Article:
“In my personal life, if I don’t have a project, I don’t have any discipline,” says performance artist Marina Abramovic. Discipline and daily ritual were one of the subjects of her 2002 piece The House with the Ocean View. Abramovic spent 12 straight days living on three open platforms in the Sean Kelly Gallery in New York. She did not eat or speak, nor did she have any privacy: the rooms were open and spectators were even invited to observe the artist through a high-powered telescope. She had no escape: the ladders leaning against bedroom, sitting room and bathroom had rungs made of large butcher knives. (Photo courtesy PBS.org)
One Sunday in 2007 Mason Currey was sitting alone in the office of his employer—an architecture magazine—trying (and failing) to finish an article that was due the next day. Instead of getting down to business, he compulsively tidied his cubicle, made Nespresso shots in the kitchenette, and began searching the Internet for information about other writers’ work schedules. The looming magazine article was “written in a last-minute panic the next morning,” but Currey’s Daily Routines blog, a site compiling the work habits of artists was launched that very afternoon.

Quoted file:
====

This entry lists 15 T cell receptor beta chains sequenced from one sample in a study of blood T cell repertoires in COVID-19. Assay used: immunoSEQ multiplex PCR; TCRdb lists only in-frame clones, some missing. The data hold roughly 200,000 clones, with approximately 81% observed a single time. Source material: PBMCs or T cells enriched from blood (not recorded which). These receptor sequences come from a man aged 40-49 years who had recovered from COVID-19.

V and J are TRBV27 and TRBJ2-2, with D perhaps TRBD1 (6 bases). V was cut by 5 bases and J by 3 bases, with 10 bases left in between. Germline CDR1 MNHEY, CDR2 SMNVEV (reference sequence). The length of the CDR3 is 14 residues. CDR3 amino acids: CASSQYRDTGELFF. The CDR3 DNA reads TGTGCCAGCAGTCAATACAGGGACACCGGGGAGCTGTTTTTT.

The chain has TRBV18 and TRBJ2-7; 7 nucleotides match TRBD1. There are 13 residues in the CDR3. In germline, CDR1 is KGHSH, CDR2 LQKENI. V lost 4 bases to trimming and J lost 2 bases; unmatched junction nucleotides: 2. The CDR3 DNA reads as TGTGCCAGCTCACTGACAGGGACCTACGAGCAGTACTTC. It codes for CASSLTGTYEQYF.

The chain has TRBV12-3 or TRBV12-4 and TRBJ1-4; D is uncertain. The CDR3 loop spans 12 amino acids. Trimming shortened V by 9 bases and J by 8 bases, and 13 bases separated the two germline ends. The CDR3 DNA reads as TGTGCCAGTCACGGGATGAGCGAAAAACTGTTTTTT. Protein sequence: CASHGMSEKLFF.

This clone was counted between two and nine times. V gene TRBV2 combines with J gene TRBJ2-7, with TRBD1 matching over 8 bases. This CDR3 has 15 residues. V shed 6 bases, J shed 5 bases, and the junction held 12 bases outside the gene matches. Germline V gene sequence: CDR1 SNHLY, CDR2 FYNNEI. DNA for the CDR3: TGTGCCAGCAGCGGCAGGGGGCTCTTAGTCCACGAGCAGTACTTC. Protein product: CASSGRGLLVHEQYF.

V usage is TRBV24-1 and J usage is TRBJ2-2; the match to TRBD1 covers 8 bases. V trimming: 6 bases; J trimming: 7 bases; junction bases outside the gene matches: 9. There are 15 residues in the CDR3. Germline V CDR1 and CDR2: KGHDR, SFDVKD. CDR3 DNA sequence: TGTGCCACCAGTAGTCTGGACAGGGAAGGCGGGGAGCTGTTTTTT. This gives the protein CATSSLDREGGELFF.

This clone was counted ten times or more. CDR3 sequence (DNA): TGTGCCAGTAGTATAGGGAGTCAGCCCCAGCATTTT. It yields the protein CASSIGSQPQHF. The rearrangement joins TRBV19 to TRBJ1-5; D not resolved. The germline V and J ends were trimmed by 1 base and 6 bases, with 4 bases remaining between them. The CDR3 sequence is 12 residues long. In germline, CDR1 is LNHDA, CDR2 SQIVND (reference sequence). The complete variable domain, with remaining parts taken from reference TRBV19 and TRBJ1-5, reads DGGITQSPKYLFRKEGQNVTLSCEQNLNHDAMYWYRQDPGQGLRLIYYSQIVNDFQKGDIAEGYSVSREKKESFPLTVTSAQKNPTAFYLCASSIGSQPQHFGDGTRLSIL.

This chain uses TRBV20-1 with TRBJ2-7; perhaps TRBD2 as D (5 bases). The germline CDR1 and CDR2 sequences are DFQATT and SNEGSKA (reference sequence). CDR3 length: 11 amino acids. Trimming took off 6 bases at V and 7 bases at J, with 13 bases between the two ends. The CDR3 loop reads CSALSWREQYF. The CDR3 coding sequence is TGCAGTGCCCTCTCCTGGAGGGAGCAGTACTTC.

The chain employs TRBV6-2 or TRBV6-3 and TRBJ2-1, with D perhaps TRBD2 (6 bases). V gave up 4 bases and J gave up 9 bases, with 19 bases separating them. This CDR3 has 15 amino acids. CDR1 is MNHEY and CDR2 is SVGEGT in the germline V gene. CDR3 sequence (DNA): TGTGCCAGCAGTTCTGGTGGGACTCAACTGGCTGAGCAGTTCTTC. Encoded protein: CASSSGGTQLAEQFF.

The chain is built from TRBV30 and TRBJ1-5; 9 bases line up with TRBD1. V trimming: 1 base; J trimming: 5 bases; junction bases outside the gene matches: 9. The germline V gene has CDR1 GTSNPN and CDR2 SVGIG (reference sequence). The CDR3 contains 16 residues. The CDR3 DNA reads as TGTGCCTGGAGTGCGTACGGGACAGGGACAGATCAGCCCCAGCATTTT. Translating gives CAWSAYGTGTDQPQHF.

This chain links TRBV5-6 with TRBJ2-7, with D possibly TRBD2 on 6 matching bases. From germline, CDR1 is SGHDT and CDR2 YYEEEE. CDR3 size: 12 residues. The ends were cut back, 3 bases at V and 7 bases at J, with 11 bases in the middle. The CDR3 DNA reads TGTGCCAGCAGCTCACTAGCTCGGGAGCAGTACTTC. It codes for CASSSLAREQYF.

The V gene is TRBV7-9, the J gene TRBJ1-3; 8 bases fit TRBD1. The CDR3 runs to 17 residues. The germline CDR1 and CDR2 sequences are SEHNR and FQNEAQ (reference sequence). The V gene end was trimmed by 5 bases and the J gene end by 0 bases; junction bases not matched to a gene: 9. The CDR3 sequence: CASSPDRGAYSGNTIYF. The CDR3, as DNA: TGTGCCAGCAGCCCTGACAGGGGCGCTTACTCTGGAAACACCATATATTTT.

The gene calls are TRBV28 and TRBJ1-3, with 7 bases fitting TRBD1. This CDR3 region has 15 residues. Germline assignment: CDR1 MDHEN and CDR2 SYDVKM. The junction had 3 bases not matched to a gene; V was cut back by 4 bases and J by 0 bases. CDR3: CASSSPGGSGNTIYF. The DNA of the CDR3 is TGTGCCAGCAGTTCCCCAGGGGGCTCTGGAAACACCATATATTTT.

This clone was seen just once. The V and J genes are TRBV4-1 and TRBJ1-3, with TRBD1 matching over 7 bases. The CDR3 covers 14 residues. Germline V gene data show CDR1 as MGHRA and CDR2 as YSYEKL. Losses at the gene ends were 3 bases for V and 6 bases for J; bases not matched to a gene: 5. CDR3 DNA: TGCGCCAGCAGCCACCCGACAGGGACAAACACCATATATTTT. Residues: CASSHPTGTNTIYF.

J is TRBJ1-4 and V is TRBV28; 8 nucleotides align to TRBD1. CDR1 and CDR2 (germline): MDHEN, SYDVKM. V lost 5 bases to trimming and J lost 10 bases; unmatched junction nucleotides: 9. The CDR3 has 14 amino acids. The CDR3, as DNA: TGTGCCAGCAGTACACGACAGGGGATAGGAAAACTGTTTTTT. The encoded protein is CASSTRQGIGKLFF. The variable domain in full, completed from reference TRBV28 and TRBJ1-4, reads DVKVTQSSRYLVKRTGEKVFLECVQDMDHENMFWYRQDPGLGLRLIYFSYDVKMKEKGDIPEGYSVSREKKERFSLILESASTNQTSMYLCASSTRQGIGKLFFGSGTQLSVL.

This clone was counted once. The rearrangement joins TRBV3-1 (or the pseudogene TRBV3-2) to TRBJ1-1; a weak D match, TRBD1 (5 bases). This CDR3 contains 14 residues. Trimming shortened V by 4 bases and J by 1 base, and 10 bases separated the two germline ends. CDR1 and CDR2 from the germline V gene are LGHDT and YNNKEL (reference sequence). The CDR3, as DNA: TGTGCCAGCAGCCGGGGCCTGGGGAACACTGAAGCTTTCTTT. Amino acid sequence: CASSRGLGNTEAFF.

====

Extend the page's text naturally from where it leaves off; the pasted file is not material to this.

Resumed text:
Procrastination takes many forms, and apparently, even has its occasional rewards. In an ironic twist for Currey, a project that started as a distraction from writing has been transformed into a new book from Random House, Daily Rituals: How Artists Work. Using letters, biographies, anecdotes, interviews, and diaries, Currey examines the creative routines of 161 writers, visual artists, choreographers, composers, filmmakers, scientists, and philosophers. Currey’s collection is full of entertaining and revealing anecdotes about everyone from Marina Abramovic, to Erik Satie, to Oliver Sacks and Jane Austen.